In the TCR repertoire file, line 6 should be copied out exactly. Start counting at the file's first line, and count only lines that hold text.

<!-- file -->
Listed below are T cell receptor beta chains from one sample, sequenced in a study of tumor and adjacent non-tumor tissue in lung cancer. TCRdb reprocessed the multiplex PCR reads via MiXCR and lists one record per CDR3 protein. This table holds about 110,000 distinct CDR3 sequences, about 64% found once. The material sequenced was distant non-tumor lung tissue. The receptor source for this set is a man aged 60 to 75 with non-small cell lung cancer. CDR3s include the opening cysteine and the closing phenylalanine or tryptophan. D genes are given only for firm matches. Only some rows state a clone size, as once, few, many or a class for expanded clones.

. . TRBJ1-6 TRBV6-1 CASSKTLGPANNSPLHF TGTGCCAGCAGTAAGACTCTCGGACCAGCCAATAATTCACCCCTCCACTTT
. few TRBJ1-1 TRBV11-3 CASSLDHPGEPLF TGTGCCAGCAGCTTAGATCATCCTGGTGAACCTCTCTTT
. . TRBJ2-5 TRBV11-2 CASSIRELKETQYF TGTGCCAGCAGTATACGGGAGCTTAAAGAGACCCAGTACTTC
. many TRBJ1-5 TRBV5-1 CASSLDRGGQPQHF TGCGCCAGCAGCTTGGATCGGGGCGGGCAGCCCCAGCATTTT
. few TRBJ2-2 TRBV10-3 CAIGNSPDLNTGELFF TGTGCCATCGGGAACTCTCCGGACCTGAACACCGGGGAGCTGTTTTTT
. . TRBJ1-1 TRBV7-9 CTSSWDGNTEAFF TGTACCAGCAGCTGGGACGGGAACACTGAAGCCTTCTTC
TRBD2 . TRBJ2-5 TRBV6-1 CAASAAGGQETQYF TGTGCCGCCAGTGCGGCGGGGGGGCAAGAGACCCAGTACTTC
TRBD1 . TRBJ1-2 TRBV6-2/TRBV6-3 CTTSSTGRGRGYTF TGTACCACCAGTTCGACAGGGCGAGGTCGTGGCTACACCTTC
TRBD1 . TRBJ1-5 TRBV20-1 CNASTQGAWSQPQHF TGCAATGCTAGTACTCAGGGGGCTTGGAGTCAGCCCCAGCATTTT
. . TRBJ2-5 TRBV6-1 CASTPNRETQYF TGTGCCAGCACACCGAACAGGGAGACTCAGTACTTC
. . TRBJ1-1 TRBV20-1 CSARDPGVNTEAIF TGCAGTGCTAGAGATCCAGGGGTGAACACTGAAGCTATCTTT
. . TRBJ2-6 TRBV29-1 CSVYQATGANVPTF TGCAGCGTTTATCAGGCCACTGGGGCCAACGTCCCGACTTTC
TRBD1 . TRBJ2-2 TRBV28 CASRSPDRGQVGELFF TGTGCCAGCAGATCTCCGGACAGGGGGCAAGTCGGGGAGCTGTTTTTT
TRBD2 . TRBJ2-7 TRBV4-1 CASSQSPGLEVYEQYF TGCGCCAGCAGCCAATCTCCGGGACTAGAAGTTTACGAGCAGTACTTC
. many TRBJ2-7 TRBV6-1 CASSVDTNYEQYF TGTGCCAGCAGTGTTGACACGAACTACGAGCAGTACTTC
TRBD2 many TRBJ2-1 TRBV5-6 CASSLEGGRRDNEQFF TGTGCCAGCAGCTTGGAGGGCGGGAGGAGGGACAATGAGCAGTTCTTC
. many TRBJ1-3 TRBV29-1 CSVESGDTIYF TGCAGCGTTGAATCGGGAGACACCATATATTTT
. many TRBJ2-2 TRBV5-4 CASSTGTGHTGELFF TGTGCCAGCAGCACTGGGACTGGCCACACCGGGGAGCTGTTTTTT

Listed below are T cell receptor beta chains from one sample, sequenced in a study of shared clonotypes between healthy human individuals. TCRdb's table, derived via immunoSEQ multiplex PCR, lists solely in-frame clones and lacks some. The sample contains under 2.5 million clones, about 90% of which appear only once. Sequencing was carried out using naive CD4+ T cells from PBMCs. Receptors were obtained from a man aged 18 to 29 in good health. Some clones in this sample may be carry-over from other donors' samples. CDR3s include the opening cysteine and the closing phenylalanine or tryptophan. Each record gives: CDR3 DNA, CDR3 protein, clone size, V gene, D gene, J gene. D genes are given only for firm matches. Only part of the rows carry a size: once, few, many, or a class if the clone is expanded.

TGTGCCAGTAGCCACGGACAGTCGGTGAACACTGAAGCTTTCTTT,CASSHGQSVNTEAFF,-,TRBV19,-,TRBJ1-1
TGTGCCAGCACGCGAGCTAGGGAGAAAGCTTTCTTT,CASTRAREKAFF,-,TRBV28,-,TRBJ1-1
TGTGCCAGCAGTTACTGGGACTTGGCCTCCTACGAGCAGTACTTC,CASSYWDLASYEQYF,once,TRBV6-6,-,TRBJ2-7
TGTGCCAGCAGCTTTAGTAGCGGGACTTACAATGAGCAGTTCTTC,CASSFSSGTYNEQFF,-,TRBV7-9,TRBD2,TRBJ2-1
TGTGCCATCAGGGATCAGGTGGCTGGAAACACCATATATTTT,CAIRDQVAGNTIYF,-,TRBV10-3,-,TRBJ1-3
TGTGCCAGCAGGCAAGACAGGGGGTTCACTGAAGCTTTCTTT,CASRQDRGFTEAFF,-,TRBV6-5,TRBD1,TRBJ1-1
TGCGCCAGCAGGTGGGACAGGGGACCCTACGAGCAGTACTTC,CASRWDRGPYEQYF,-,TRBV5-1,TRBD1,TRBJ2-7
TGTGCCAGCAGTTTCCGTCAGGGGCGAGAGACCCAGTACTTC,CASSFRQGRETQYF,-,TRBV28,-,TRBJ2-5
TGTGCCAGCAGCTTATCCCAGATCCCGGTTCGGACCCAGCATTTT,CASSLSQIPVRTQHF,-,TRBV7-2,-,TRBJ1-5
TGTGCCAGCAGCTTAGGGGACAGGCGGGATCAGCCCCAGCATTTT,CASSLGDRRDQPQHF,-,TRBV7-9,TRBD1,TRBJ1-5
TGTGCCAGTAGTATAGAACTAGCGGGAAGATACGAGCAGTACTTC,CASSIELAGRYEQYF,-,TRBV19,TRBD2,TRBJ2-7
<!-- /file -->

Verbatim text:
. few TRBJ2-2 TRBV10-3 CAIGNSPDLNTGELFF TGTGCCATCGGGAACTCTCCGGACCTGAACACCGGGGAGCTGTTTTTT